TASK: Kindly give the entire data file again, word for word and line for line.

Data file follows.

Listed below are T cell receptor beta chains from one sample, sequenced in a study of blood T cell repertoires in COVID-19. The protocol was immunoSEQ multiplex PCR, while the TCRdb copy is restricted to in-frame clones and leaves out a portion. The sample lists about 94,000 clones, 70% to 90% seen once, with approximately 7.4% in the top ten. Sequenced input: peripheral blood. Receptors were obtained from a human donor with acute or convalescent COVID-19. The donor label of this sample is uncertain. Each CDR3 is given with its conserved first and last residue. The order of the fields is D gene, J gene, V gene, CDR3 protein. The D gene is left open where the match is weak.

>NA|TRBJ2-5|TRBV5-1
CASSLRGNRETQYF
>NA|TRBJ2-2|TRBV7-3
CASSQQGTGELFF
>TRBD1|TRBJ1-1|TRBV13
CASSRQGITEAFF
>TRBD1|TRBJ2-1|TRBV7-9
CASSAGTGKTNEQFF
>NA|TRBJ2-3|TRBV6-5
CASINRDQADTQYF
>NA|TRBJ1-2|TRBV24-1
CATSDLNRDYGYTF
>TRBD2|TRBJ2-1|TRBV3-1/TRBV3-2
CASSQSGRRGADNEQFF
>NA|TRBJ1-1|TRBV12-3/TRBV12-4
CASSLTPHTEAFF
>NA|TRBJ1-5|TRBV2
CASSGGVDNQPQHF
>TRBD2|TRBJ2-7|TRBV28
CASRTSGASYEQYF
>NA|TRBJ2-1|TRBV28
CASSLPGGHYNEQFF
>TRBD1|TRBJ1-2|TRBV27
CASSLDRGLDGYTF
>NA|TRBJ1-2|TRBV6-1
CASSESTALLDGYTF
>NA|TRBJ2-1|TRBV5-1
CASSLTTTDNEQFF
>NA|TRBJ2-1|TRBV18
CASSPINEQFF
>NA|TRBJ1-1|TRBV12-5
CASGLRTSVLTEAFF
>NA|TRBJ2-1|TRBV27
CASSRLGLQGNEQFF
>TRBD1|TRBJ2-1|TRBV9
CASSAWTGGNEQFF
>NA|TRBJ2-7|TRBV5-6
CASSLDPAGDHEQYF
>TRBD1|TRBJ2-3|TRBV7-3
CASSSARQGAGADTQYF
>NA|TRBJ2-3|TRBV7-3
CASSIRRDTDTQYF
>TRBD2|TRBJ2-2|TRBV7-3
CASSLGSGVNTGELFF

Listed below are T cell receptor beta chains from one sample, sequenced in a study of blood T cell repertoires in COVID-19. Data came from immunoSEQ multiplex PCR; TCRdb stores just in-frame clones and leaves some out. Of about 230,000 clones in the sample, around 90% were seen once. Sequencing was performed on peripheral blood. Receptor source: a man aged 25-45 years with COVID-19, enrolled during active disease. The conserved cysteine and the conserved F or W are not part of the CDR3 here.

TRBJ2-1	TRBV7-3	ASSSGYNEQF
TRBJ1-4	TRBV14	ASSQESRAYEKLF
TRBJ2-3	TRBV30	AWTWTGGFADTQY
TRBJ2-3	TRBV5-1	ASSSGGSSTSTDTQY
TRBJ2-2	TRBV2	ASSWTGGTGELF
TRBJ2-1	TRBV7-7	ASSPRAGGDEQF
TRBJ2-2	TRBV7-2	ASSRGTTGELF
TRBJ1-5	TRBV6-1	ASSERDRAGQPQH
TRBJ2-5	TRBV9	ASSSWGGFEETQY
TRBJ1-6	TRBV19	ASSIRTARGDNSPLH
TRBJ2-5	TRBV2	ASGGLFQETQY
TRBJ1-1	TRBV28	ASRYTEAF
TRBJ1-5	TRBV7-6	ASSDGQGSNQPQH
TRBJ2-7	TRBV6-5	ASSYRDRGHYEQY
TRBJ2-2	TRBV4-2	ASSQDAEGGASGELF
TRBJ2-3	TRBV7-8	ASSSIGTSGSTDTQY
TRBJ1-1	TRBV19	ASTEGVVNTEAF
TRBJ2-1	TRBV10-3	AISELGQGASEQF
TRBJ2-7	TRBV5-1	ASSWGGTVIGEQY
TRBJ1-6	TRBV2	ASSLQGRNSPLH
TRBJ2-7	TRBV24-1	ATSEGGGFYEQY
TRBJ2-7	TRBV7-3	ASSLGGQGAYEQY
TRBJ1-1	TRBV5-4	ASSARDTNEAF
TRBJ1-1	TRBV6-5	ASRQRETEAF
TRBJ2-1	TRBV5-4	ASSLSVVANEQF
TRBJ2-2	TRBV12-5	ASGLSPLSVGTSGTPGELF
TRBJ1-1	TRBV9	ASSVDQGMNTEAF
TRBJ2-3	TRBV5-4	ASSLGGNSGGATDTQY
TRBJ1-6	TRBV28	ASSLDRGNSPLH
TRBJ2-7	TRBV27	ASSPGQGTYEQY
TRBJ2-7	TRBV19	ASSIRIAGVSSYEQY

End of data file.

Listed below are T cell receptor beta chains from one sample, sequenced in a study of blood T cell repertoires in COVID-19. The protocol was immunoSEQ multiplex PCR, while the TCRdb copy is restricted to in-frame clones and leaves out a portion. The sample lists about 94,000 clones, 70% to 90% seen once, with approximately 7.4% in the top ten. Sequenced input: peripheral blood. Receptors were obtained from a human donor with acute or convalescent COVID-19. The donor label of this sample is uncertain. Each CDR3 is given with its conserved first and last residue. The order of the fields is D gene, J gene, V gene, CDR3 protein. The D gene is left open where the match is weak.

>NA|TRBJ2-5|TRBV5-1
CASSLRGNRETQYF
>NA|TRBJ2-2|TRBV7-3
CASSQQGTGELFF
>TRBD1|TRBJ1-1|TRBV13
CASSRQGITEAFF
>TRBD1|TRBJ2-1|TRBV7-9
CASSAGTGKTNEQFF
>NA|TRBJ2-3|TRBV6-5
CASINRDQADTQYF
>NA|TRBJ1-2|TRBV24-1
CATSDLNRDYGYTF
>TRBD2|TRBJ2-1|TRBV3-1/TRBV3-2
CASSQSGRRGADNEQFF
>NA|TRBJ1-1|TRBV12-3/TRBV12-4
CASSLTPHTEAFF
>NA|TRBJ1-5|TRBV2
CASSGGVDNQPQHF
>TRBD2|TRBJ2-7|TRBV28
CASRTSGASYEQYF
>NA|TRBJ2-1|TRBV28
CASSLPGGHYNEQFF
>TRBD1|TRBJ1-2|TRBV27
CASSLDRGLDGYTF
>NA|TRBJ1-2|TRBV6-1
CASSESTALLDGYTF
>NA|TRBJ2-1|TRBV5-1
CASSLTTTDNEQFF
>NA|TRBJ2-1|TRBV18
CASSPINEQFF
>NA|TRBJ1-1|TRBV12-5
CASGLRTSVLTEAFF
>NA|TRBJ2-1|TRBV27
CASSRLGLQGNEQFF
>TRBD1|TRBJ2-1|TRBV9
CASSAWTGGNEQFF
>NA|TRBJ2-7|TRBV5-6
CASSLDPAGDHEQYF
>TRBD1|TRBJ2-3|TRBV7-3
CASSSARQGAGADTQYF
>NA|TRBJ2-3|TRBV7-3
CASSIRRDTDTQYF
>TRBD2|TRBJ2-2|TRBV7-3
CASSLGSGVNTGELFF

Listed below are T cell receptor beta chains from one sample, sequenced in a study of blood T cell repertoires in COVID-19. Data came from immunoSEQ multiplex PCR; TCRdb stores just in-frame clones and leaves some out. Of about 230,000 clones in the sample, around 90% were seen once. Sequencing was performed on peripheral blood. Receptor source: a man aged 25-45 years with COVID-19, enrolled during active disease. The conserved cysteine and the conserved F or W are not part of the CDR3 here.

TRBJ2-1	TRBV7-3	ASSSGYNEQF
TRBJ1-4	TRBV14	ASSQESRAYEKLF
TRBJ2-3	TRBV30	AWTWTGGFADTQY
TRBJ2-3	TRBV5-1	ASSSGGSSTSTDTQY
TRBJ2-2	TRBV2	ASSWTGGTGELF
TRBJ2-1	TRBV7-7	ASSPRAGGDEQF
TRBJ2-2	TRBV7-2	ASSRGTTGELF
TRBJ1-5	TRBV6-1	ASSERDRAGQPQH
TRBJ2-5	TRBV9	ASSSWGGFEETQY
TRBJ1-6	TRBV19	ASSIRTARGDNSPLH
TRBJ2-5	TRBV2	ASGGLFQETQY
TRBJ1-1	TRBV28	ASRYTEAF
TRBJ1-5	TRBV7-6	ASSDGQGSNQPQH
TRBJ2-7	TRBV6-5	ASSYRDRGHYEQY
TRBJ2-2	TRBV4-2	ASSQDAEGGASGELF
TRBJ2-3	TRBV7-8	ASSSIGTSGSTDTQY
TRBJ1-1	TRBV19	ASTEGVVNTEAF
TRBJ2-1	TRBV10-3	AISELGQGASEQF
TRBJ2-7	TRBV5-1	ASSWGGTVIGEQY
TRBJ1-6	TRBV2	ASSLQGRNSPLH
TRBJ2-7	TRBV24-1	ATSEGGGFYEQY
TRBJ2-7	TRBV7-3	ASSLGGQGAYEQY
TRBJ1-1	TRBV5-4	ASSARDTNEAF
TRBJ1-1	TRBV6-5	ASRQRETEAF
TRBJ2-1	TRBV5-4	ASSLSVVANEQF
TRBJ2-2	TRBV12-5	ASGLSPLSVGTSGTPGELF
TRBJ1-1	TRBV9	ASSVDQGMNTEAF
TRBJ2-3	TRBV5-4	ASSLGGNSGGATDTQY
TRBJ1-6	TRBV28	ASSLDRGNSPLH
TRBJ2-7	TRBV27	ASSPGQGTYEQY
TRBJ2-7	TRBV19	ASSIRIAGVSSYEQY